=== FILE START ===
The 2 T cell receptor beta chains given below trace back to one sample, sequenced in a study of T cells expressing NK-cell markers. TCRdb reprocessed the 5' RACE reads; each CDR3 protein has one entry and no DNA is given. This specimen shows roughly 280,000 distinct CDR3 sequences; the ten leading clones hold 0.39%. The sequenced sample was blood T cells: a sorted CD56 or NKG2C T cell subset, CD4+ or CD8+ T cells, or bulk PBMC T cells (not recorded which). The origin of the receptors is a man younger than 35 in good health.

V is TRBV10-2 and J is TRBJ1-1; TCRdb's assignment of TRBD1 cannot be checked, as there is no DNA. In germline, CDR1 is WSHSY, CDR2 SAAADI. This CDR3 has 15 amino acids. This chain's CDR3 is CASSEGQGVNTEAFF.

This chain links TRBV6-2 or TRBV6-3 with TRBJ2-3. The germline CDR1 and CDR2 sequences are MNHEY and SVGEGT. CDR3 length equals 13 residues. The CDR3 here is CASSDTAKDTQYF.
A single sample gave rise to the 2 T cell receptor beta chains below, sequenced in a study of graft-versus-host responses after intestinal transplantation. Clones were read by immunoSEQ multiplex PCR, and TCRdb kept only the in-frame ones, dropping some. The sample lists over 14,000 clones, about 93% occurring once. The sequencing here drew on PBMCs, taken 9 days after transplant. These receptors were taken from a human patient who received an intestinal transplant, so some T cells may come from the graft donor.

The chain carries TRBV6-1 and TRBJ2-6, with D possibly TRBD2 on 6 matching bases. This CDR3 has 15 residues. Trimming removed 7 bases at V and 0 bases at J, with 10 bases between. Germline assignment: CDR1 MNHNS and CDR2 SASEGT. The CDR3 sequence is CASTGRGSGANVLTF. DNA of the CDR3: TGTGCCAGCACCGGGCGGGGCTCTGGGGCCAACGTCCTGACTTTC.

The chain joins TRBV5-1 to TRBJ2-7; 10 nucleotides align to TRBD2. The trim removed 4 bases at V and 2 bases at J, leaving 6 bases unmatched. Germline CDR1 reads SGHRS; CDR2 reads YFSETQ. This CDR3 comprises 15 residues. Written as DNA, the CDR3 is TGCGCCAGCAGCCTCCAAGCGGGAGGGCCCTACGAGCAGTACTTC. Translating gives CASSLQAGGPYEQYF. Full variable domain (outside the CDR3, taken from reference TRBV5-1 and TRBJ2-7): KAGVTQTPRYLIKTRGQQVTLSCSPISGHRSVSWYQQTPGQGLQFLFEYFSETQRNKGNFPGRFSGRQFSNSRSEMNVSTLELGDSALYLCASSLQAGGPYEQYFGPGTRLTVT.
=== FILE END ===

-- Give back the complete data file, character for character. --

The 2 T cell receptor beta chains given below trace back to one sample, sequenced in a study of T cells expressing NK-cell markers. TCRdb reprocessed the 5' RACE reads; each CDR3 protein has one entry and no DNA is given. This specimen shows roughly 280,000 distinct CDR3 sequences; the ten leading clones hold 0.39%. The sequenced sample was blood T cells: a sorted CD56 or NKG2C T cell subset, CD4+ or CD8+ T cells, or bulk PBMC T cells (not recorded which). The origin of the receptors is a man younger than 35 in good health.

V is TRBV10-2 and J is TRBJ1-1; TCRdb's assignment of TRBD1 cannot be checked, as there is no DNA. In germline, CDR1 is WSHSY, CDR2 SAAADI. This CDR3 has 15 amino acids. This chain's CDR3 is CASSEGQGVNTEAFF.

This chain links TRBV6-2 or TRBV6-3 with TRBJ2-3. The germline CDR1 and CDR2 sequences are MNHEY and SVGEGT. CDR3 length equals 13 residues. The CDR3 here is CASSDTAKDTQYF.
A single sample gave rise to the 2 T cell receptor beta chains below, sequenced in a study of graft-versus-host responses after intestinal transplantation. Clones were read by immunoSEQ multiplex PCR, and TCRdb kept only the in-frame ones, dropping some. The sample lists over 14,000 clones, about 93% occurring once. The sequencing here drew on PBMCs, taken 9 days after transplant. These receptors were taken from a human patient who received an intestinal transplant, so some T cells may come from the graft donor.

The chain carries TRBV6-1 and TRBJ2-6, with D possibly TRBD2 on 6 matching bases. This CDR3 has 15 residues. Trimming removed 7 bases at V and 0 bases at J, with 10 bases between. Germline assignment: CDR1 MNHNS and CDR2 SASEGT. The CDR3 sequence is CASTGRGSGANVLTF. DNA of the CDR3: TGTGCCAGCACCGGGCGGGGCTCTGGGGCCAACGTCCTGACTTTC.

The chain joins TRBV5-1 to TRBJ2-7; 10 nucleotides align to TRBD2. The trim removed 4 bases at V and 2 bases at J, leaving 6 bases unmatched. Germline CDR1 reads SGHRS; CDR2 reads YFSETQ. This CDR3 comprises 15 residues. Written as DNA, the CDR3 is TGCGCCAGCAGCCTCCAAGCGGGAGGGCCCTACGAGCAGTACTTC. Translating gives CASSLQAGGPYEQYF. Full variable domain (outside the CDR3, taken from reference TRBV5-1 and TRBJ2-7): KAGVTQTPRYLIKTRGQQVTLSCSPISGHRSVSWYQQTPGQGLQFLFEYFSETQRNKGNFPGRFSGRQFSNSRSEMNVSTLELGDSALYLCASSLQAGGPYEQYFGPGTRLTVT.